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INTRODUCTION.

divine authority which he recognised in the teaching of Christ. He rejected the Purânas, he would not have been swayed in his convictions by the Authority of the Laws of Manu, or even by the sacredness of the Vedas. He was above all that. But he discovered in the Upanishads and in the so-called Vedânta something different from all the rest, something that ought not to be thrown away, something that, if rightly understood, might supply the right native soil in which alone the seeds of true religion, aye, of true Christianity, might spring up again and prosper in India, as they had once sprung up and prospered from out the philosophies of Origen or Synesius. European scholars have often wondered that Rammohun Roy, in his defence of the Veda, should have put aside the Samhitâs and the Brâhmanas, and laid his finger on the Upanishads only, as the true kernel of the whole Veda. Historically, no doubt, he was wrong, for the Upanishads presuppose both the hymns and the liturgical books of the Veda. But as the ancient philosophers distinguished in the Veda between the Karma-kânda and the Gñâna-kânda, between works and knowledge; as they themselves pointed to the learning of the sacred hymns and the performance of sacrifices as a preparation only for that enlightenment which was reserved as the highest reward for the faithful performance of all previous duties[1], Rammohun Roy, like Buddha and other enlightened men before him, perceived that the time for insisting on all that previous discipline with its minute prescriptions and superstitious observances was gone, while the knowledge conveyed in the Upanishads or the Vedânta, enveloped though it may be in strange coverings, should henceforth form the foundation of a new religious life[2]. He would tolerate nothing idolatrous, not even in his mother, poor woman, who after joining his most bitter opponents, confessed to her son, before she set out on her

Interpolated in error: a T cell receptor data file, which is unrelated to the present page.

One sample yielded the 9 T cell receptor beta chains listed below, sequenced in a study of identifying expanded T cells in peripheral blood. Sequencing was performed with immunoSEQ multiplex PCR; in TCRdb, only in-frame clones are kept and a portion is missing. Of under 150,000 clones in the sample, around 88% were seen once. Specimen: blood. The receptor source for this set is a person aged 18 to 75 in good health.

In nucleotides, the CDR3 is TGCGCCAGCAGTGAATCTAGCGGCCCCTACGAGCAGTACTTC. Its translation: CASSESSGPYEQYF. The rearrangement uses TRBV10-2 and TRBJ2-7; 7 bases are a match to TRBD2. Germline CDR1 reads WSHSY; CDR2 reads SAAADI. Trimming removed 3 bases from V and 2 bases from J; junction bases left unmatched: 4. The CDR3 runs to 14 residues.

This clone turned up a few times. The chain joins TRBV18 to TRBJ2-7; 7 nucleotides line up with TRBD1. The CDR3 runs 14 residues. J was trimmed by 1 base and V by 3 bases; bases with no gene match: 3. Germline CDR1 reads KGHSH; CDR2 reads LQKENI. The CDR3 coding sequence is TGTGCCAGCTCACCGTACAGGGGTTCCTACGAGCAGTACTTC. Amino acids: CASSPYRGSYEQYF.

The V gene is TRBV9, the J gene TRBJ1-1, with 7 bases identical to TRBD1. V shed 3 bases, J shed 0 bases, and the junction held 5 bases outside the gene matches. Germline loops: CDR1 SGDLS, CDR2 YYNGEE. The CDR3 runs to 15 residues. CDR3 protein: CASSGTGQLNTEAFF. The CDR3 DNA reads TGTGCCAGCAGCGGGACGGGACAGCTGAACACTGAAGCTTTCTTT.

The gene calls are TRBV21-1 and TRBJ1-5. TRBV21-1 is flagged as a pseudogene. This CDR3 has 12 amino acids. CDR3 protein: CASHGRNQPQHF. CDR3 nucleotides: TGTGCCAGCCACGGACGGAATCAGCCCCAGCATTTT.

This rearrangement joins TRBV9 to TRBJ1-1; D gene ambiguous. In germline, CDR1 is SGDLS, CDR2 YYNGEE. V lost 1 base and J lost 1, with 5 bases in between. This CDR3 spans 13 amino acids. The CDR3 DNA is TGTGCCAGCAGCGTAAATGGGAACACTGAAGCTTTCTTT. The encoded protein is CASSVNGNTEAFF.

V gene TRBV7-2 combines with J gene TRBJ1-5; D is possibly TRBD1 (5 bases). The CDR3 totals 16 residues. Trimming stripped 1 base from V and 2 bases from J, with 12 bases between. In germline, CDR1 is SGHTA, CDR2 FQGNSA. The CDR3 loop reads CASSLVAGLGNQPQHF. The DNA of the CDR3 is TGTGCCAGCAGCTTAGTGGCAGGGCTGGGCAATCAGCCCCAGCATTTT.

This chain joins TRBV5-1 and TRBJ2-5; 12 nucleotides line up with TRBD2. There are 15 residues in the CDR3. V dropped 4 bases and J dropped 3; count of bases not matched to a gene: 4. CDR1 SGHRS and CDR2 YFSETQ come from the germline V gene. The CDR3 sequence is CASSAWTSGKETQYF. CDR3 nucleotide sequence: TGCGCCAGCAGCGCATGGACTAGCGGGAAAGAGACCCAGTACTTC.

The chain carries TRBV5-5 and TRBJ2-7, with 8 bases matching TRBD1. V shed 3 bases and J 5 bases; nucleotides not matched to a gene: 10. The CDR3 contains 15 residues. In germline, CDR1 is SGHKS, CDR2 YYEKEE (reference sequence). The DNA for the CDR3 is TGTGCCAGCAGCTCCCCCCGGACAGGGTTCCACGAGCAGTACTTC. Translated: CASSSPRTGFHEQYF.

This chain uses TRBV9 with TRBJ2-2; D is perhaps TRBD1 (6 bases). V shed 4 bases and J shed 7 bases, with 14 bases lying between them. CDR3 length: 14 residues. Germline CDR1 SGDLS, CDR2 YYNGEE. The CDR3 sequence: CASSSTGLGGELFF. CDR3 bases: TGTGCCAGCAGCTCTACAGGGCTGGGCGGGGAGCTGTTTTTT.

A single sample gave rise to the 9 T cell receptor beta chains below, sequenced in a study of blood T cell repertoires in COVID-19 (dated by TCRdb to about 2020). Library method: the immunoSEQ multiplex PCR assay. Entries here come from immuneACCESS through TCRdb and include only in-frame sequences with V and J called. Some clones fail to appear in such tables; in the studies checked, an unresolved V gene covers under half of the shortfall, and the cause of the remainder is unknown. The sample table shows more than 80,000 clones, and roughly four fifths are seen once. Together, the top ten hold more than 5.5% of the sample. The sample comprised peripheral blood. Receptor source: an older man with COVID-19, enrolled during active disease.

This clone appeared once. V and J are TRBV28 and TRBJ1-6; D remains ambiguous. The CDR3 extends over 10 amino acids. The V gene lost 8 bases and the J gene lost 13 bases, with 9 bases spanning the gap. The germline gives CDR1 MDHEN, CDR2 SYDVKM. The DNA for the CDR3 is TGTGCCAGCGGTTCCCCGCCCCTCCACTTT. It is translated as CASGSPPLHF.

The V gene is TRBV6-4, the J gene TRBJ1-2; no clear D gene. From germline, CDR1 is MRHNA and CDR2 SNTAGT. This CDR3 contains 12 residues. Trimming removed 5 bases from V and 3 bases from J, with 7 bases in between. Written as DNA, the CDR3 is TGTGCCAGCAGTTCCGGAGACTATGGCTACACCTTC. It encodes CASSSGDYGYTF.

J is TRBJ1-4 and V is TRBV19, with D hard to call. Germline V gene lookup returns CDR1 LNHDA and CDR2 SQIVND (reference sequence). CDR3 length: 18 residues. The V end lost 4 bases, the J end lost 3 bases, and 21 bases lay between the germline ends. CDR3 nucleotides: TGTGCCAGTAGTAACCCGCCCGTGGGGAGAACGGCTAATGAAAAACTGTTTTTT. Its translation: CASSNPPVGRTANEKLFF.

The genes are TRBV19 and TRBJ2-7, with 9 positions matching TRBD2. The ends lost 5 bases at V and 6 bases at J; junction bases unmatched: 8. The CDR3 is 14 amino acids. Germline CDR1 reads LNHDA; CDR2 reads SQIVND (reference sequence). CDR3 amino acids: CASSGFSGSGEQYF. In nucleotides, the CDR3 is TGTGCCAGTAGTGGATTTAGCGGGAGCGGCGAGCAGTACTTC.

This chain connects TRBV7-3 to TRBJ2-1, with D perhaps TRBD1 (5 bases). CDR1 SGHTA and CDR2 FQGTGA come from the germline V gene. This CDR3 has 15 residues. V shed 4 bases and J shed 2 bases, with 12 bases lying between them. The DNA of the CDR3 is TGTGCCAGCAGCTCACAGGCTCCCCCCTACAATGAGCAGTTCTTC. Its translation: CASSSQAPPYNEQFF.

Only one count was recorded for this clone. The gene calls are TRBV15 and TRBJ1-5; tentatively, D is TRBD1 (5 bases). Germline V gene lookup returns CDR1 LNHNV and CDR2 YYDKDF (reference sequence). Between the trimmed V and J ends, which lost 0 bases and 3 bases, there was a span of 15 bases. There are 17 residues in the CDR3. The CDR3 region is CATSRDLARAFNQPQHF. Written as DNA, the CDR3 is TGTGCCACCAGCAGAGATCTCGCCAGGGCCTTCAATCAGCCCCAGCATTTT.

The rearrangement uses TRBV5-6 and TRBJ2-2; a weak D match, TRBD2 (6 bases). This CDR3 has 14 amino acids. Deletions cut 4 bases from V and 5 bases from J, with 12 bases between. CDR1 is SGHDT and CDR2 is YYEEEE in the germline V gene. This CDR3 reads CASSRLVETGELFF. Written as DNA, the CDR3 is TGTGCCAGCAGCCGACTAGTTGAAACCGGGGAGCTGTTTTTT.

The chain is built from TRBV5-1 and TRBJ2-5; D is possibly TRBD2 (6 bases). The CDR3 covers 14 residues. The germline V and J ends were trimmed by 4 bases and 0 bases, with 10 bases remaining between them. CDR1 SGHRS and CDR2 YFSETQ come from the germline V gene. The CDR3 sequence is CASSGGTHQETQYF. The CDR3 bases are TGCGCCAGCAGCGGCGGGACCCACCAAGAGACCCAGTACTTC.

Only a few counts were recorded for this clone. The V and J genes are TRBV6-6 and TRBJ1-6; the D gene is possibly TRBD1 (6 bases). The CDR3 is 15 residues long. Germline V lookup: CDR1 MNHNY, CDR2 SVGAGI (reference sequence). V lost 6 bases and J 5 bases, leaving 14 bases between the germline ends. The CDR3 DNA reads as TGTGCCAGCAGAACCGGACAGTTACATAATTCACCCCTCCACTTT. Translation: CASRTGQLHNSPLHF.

1. M. M., History of Ancient Sanskrit Literature, p. 319.
  2. 'The adoration of the invisible Supreme Being is exclusively prescribed by the Upanishads or the principal parts of the Vedas and also by the Vedant.' Rammohun Roy, Translation of the Kena-upanishad, Calcutta, 1816, p. 6. M. M., History of Ancient Sanskrit Literature, p. 320.